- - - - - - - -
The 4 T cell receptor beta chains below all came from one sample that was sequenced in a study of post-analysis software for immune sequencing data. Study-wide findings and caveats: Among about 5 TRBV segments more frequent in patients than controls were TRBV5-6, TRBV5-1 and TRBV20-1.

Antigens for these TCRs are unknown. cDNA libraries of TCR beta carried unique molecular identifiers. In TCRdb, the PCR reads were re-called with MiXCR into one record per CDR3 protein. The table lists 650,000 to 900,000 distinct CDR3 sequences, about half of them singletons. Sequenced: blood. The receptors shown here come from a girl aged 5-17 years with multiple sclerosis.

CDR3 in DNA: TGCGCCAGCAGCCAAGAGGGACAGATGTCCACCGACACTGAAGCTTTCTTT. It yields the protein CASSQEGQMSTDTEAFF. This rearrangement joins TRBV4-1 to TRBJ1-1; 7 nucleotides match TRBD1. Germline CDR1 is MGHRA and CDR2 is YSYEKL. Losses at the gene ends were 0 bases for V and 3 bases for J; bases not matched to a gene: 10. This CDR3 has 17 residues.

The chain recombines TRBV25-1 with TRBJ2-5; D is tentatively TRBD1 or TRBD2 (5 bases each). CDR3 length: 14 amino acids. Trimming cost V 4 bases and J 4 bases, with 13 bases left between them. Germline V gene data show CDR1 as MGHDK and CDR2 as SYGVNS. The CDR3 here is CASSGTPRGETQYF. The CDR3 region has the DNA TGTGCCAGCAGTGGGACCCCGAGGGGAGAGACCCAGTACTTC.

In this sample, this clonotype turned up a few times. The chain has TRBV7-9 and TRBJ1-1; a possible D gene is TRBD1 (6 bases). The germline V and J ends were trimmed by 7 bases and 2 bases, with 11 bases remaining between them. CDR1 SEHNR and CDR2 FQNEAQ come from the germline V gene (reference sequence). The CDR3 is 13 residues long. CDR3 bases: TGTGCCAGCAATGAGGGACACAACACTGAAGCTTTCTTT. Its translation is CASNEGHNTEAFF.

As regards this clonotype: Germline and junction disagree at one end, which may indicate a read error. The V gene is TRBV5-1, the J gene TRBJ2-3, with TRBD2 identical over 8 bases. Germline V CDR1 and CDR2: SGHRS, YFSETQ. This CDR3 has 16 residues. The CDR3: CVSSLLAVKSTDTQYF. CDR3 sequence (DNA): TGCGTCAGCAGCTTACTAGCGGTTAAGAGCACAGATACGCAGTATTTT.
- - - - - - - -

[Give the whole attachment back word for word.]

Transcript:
The 4 T cell receptor beta chains below all came from one sample that was sequenced in a study of post-analysis software for immune sequencing data. Study-wide findings and caveats: Among about 5 TRBV segments more frequent in patients than controls were TRBV5-6, TRBV5-1 and TRBV20-1.

Antigens for these TCRs are unknown. cDNA libraries of TCR beta carried unique molecular identifiers. In TCRdb, the PCR reads were re-called with MiXCR into one record per CDR3 protein. The table lists 650,000 to 900,000 distinct CDR3 sequences, about half of them singletons. Sequenced: blood. The receptors shown here come from a girl aged 5-17 years with multiple sclerosis.

CDR3 in DNA: TGCGCCAGCAGCCAAGAGGGACAGATGTCCACCGACACTGAAGCTTTCTTT. It yields the protein CASSQEGQMSTDTEAFF. This rearrangement joins TRBV4-1 to TRBJ1-1; 7 nucleotides match TRBD1. Germline CDR1 is MGHRA and CDR2 is YSYEKL. Losses at the gene ends were 0 bases for V and 3 bases for J; bases not matched to a gene: 10. This CDR3 has 17 residues.

The chain recombines TRBV25-1 with TRBJ2-5; D is tentatively TRBD1 or TRBD2 (5 bases each). CDR3 length: 14 amino acids. Trimming cost V 4 bases and J 4 bases, with 13 bases left between them. Germline V gene data show CDR1 as MGHDK and CDR2 as SYGVNS. The CDR3 here is CASSGTPRGETQYF. The CDR3 region has the DNA TGTGCCAGCAGTGGGACCCCGAGGGGAGAGACCCAGTACTTC.

In this sample, this clonotype turned up a few times. The chain has TRBV7-9 and TRBJ1-1; a possible D gene is TRBD1 (6 bases). The germline V and J ends were trimmed by 7 bases and 2 bases, with 11 bases remaining between them. CDR1 SEHNR and CDR2 FQNEAQ come from the germline V gene (reference sequence). The CDR3 is 13 residues long. CDR3 bases: TGTGCCAGCAATGAGGGACACAACACTGAAGCTTTCTTT. Its translation is CASNEGHNTEAFF.

As regards this clonotype: Germline and junction disagree at one end, which may indicate a read error. The V gene is TRBV5-1, the J gene TRBJ2-3, with TRBD2 identical over 8 bases. Germline V CDR1 and CDR2: SGHRS, YFSETQ. This CDR3 has 16 residues. The CDR3: CVSSLLAVKSTDTQYF. CDR3 sequence (DNA): TGCGTCAGCAGCTTACTAGCGGTTAAGAGCACAGATACGCAGTATTTT.